[OUTLOOK]Korea as a ‘balancer of peace’

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[OUTLOOK]Korea as a ‘balancer of peace’

There has been a lot of talk about the “balancer of Northeast Asia” theory. This idea was presented by Korea as a national security strategy, with the future order of Northeast Asia in mind.
It is therefore natural that the Korean people and the world should be looking on with curiosity and concern. For this idea to evolve into a complete, long-term regional security strategy, it has to go through a process of open discussion.
Right now, there is both support for the “balancer” theory and concern about it. Those who are concerned about the idea criticize it from the balance-of-power perspective. The United States is the strongest power in the Northeast Asian region. China will soon overtake Japan to take second place, and Japan is strengthening its alliance with the United States out of fear of falling into third place.
In terms of military power, the United States, Russia, China and Japan rank first, second, third and fourth in the world, respectively. Korea is below 10th in the world, economically and militarily, so how are we supposed to create a balance on our own, outside the alliance with the United States? At the core of the concern is the fear that this idea could create a fission in the Korea-U.S. alliance.
But this concern overlooks the government’s explanation that it wants to base its “balancer” role on its alliance with the United States.
There is no other country in the world with which Korea could form an alliance that exceeds the United States in strength. The United States has never shown territorial interest in the Korea Peninsula, and has continuously provided us with security against the threat of North Korean invasion.
It is in this respect that the Korean government intends to play the role of a “balancer.” The idea is, therefore, based on a realistic acknowledgment of the balance of power in the region.
This theory is quite different from the “balancer” idea that is promoted by some anti-American groups. These groups claim that if the United States withdraws from Northeast Asia, Korea will be able to serve as a regional balancing force between China and Japan.
But it is totally unrealistic to think of telling the American superpower to take its hands off Northeast Asia. A national security strategy cannot be based on an unrealistic supposition, and that is why the government’s “balancer” theory is grounded in the alliance with the United States.
In short, there is no contradiction between the government’s “balancer” theory and the Korea-U.S. alliance.
Those who are in favor of the “balancer” theory insist that, in light of Northeast Asia’s experience with invasion and colonization a century or so ago, we should turn present-day Northeast Asia into a stage of peace rather than war, with the firm determination that such history not be repeated. Because Korea has never invaded another country, we are morally in an better position to talk about peace.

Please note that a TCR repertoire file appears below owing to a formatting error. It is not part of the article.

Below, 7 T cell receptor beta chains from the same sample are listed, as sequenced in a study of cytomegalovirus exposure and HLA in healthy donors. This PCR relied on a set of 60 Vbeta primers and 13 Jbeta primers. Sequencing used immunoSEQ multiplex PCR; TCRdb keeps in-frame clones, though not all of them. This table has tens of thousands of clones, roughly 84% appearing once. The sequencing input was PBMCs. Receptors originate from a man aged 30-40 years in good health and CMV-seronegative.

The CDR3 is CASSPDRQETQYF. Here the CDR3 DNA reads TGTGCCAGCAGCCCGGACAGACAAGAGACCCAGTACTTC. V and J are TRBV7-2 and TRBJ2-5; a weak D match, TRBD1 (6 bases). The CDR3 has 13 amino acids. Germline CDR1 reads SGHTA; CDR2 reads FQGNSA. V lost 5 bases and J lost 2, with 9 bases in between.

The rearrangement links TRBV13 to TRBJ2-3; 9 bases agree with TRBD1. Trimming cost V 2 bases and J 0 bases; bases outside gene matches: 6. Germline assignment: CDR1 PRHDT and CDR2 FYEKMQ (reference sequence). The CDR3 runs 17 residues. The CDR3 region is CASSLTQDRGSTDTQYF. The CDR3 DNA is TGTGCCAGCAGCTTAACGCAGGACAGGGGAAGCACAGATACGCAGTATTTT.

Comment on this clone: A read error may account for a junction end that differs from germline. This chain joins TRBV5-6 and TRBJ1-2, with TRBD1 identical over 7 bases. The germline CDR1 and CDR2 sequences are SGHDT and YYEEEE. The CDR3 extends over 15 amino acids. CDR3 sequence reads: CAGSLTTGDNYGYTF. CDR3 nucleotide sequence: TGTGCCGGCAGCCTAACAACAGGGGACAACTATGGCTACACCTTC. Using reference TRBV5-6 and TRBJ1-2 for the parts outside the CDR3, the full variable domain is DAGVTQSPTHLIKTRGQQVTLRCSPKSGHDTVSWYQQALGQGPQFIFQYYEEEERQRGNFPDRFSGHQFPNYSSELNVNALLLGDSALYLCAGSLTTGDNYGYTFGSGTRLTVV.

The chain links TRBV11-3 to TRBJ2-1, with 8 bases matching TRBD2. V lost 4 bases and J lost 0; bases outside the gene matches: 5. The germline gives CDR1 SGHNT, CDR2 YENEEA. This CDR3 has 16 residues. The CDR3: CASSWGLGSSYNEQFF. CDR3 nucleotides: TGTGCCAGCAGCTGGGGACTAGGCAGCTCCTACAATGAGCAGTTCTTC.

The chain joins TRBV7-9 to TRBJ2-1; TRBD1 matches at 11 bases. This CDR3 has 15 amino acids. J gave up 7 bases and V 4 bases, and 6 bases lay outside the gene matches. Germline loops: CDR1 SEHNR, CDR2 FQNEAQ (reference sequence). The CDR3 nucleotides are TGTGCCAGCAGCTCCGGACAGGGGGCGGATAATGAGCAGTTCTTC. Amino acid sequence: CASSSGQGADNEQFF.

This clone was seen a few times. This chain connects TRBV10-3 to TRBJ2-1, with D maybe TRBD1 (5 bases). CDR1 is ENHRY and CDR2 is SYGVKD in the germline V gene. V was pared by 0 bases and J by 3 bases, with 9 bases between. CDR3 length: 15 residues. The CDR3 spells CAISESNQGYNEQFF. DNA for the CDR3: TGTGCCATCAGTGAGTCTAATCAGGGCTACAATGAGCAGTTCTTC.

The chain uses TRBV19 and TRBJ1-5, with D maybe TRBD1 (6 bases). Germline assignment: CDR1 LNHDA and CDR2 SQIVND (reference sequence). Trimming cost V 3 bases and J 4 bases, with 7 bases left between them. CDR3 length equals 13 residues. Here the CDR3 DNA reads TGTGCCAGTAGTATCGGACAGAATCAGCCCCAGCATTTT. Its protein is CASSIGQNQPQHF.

South Korea is also uniquely qualified to talk about peace because it is the only Northeast Asian country that has kept to a policy of denuclearization, not just in terms of its actual capacity, but in terms of what it has attempted.
Looking toward the mid-21st century and the possibility of a change in the regional security structure: If China pursues supremacy in Northeast Asia, or if Japan challenges China with the backing of the United States, Korea, as a peace-loving country, intends to stop such conflicts by siding with whichever country is more interested in pursuing peace. In other words, being a “balancer” ultimately means being a balancer of peace.
With this new idea of being a balancer of peace, we can play the role of a catalyst, making the United States, China, Japan and Russia pursue peace and cooperation together. Our geographical position as a link between China and Japan makes us particularly suited for this role of urging cooperation rather than reckless struggles for power.
We can see that hidden within the “balancer” theory is the diplomatic strategy of urging surrounding countries to stand on the side of peace. So is the intention to achieve regional economic cooperation, through partnership in information technology and economic efforts.
Looking at the “balancer” theory as referring to a balance of peace, not a balancer of power, the many changes in military diplomacy that have been carried out by the Ministry of Defense become clearer to the eye.
While maintaining the Korea-U.S. alliance as its main axis, the ministry is carrying out military diplomacy with Japan, China and Russia, in consultation with the United States. Military cooperation with the United States is well established, systematic and solid.
Our military diplomacy with Japan, China and Russia, by contrast, is at the level of crisis prevention and confidence-building. Therefore, this multiple military diplomacy, all of which is being carried out in the context of a strong Korea-U.S. alliance, should not be viewed from the perspective of balance-of-power diplomacy.
For the good of peace in Northeast Asia, Korea could request that a clear line be drawn in the Japan-U.S. alliance, one that would prevent Japan from using the alliance for its own militaristic ambitions. We could ask China not to pursue regional supremacy in the future.
For Korea to become the balancer of peace in Northeast Asia, we must enhance the Korea-U.S. alliance while continuing to strengthen our national power, our diplomatic power and our independent national defense capability.

* The writer is the director of the Research Institute of National Security Affairs at Korea National Defense University. Translation by the JoongAng Daily staff.

by Hahn Yong-sup
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